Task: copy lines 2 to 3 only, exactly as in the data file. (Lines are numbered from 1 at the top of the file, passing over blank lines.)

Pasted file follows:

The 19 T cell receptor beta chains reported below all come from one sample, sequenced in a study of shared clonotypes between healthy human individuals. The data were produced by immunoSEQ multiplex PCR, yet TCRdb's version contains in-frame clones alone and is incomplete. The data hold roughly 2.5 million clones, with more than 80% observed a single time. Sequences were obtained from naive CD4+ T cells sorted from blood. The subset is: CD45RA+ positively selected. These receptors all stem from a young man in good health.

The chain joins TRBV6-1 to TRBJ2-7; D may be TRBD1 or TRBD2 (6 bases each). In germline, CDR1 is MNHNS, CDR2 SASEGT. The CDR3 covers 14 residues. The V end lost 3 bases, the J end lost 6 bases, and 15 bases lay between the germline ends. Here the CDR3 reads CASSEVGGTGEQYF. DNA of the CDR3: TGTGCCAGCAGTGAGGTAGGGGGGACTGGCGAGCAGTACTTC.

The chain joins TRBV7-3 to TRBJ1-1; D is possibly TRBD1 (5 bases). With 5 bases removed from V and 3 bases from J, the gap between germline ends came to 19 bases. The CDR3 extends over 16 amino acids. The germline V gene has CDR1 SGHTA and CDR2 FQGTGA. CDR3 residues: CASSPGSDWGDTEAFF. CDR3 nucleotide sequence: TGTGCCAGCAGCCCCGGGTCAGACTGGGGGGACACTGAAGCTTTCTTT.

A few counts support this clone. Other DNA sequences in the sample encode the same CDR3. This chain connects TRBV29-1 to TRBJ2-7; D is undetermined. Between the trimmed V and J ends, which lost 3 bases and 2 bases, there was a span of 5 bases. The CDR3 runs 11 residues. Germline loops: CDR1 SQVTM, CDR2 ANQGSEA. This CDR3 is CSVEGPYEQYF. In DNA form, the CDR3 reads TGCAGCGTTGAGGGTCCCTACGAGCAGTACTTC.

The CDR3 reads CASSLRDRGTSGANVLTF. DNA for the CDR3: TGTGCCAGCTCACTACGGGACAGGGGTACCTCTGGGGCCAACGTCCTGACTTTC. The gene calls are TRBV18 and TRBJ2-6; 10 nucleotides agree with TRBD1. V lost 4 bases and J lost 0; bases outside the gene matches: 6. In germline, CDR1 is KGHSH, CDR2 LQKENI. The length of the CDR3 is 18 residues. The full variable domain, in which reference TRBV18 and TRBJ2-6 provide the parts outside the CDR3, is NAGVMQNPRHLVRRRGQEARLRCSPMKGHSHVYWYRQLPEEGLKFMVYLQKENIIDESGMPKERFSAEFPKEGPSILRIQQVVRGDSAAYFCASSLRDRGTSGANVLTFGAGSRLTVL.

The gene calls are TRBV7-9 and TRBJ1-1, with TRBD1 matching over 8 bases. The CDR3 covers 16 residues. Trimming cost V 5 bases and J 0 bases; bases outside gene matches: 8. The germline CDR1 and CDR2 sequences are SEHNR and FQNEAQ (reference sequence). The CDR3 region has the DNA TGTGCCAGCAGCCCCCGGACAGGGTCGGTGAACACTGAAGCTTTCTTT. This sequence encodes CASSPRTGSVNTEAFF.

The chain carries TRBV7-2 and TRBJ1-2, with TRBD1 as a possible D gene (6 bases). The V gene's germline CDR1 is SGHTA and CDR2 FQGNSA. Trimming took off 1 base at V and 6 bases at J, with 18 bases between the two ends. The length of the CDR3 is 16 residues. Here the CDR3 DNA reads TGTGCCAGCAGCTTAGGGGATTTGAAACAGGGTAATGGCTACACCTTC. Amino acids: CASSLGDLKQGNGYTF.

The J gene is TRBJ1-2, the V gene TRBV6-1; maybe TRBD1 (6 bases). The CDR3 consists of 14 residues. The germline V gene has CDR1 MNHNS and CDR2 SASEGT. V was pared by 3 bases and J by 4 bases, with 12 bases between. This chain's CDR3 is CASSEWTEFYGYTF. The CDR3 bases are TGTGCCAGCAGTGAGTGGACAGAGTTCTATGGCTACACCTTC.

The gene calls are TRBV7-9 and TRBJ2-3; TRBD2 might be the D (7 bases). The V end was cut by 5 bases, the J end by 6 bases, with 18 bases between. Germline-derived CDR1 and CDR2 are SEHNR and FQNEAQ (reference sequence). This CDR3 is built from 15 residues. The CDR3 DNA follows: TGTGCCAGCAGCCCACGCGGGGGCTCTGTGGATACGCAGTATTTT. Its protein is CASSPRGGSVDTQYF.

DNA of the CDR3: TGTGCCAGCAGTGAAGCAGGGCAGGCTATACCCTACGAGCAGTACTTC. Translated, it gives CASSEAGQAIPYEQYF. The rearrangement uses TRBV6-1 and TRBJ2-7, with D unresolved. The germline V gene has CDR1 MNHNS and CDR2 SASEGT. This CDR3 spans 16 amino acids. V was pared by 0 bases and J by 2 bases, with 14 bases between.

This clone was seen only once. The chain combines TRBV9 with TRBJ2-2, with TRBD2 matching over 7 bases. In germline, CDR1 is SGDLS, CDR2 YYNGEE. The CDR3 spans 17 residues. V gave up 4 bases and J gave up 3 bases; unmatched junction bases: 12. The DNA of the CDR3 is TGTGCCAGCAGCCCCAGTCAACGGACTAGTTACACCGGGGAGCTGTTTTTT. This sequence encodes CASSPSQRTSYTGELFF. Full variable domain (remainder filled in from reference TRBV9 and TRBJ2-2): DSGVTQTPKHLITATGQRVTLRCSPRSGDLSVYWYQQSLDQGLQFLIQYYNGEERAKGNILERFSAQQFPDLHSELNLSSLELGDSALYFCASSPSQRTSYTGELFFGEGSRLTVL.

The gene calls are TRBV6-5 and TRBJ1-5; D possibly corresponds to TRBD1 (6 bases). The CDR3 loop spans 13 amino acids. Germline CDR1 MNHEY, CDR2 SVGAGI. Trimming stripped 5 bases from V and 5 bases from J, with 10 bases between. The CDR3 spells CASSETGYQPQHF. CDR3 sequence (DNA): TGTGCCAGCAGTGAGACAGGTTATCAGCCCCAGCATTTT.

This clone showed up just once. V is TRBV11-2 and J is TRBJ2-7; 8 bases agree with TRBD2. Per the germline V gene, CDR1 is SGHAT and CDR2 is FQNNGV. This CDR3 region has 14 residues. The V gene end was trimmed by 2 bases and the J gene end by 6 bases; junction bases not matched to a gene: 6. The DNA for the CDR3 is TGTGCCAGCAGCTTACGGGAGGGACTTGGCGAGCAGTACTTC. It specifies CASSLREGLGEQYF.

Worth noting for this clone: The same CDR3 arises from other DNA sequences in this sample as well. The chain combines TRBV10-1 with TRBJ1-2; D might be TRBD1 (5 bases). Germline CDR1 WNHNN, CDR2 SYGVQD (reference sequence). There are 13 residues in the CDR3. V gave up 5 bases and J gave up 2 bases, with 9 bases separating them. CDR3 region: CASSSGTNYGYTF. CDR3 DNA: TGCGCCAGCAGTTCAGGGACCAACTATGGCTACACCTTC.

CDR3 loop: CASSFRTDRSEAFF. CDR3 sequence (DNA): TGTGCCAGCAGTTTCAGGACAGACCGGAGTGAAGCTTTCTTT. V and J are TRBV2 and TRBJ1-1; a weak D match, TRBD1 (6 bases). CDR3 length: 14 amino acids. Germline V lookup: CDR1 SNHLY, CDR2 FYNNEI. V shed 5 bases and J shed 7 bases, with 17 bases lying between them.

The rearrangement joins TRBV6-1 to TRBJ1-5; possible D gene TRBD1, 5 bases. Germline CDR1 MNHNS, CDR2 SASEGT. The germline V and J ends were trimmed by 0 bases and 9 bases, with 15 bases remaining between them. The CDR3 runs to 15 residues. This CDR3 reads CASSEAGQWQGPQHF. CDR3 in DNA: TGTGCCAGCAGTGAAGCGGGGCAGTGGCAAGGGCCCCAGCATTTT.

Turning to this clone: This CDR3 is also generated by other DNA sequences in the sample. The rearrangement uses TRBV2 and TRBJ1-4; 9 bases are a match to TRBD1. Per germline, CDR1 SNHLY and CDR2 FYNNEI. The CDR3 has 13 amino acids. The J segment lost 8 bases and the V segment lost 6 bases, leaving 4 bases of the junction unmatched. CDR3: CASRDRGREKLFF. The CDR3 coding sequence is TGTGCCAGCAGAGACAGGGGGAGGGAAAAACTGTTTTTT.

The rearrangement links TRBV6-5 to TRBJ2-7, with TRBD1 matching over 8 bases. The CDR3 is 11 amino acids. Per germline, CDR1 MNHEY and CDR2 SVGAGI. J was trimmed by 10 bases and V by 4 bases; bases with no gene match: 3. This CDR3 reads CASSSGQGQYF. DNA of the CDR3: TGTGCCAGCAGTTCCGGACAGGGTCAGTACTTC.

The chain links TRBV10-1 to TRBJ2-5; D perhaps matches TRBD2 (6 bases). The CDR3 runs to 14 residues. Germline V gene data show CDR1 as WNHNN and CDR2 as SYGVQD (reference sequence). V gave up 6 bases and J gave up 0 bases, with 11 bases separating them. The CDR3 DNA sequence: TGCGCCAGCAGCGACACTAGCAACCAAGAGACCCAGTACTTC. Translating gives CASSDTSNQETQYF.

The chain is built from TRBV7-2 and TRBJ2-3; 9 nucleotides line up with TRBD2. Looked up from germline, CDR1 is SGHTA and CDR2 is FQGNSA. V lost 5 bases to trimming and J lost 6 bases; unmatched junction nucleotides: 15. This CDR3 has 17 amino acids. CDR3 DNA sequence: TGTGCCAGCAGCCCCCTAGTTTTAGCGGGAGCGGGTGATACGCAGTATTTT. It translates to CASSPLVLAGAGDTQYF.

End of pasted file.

The chain joins TRBV6-1 to TRBJ2-7; D may be TRBD1 or TRBD2 (6 bases each). In germline, CDR1 is MNHNS, CDR2 SASEGT. The CDR3 covers 14 residues. The V end lost 3 bases, the J end lost 6 bases, and 15 bases lay between the germline ends. Here the CDR3 reads CASSEVGGTGEQYF. DNA of the CDR3: TGTGCCAGCAGTGAGGTAGGGGGGACTGGCGAGCAGTACTTC.

The chain joins TRBV7-3 to TRBJ1-1; D is possibly TRBD1 (5 bases). With 5 bases removed from V and 3 bases from J, the gap between germline ends came to 19 bases. The CDR3 extends over 16 amino acids. The germline V gene has CDR1 SGHTA and CDR2 FQGTGA. CDR3 residues: CASSPGSDWGDTEAFF. CDR3 nucleotide sequence: TGTGCCAGCAGCCCCGGGTCAGACTGGGGGGACACTGAAGCTTTCTTT.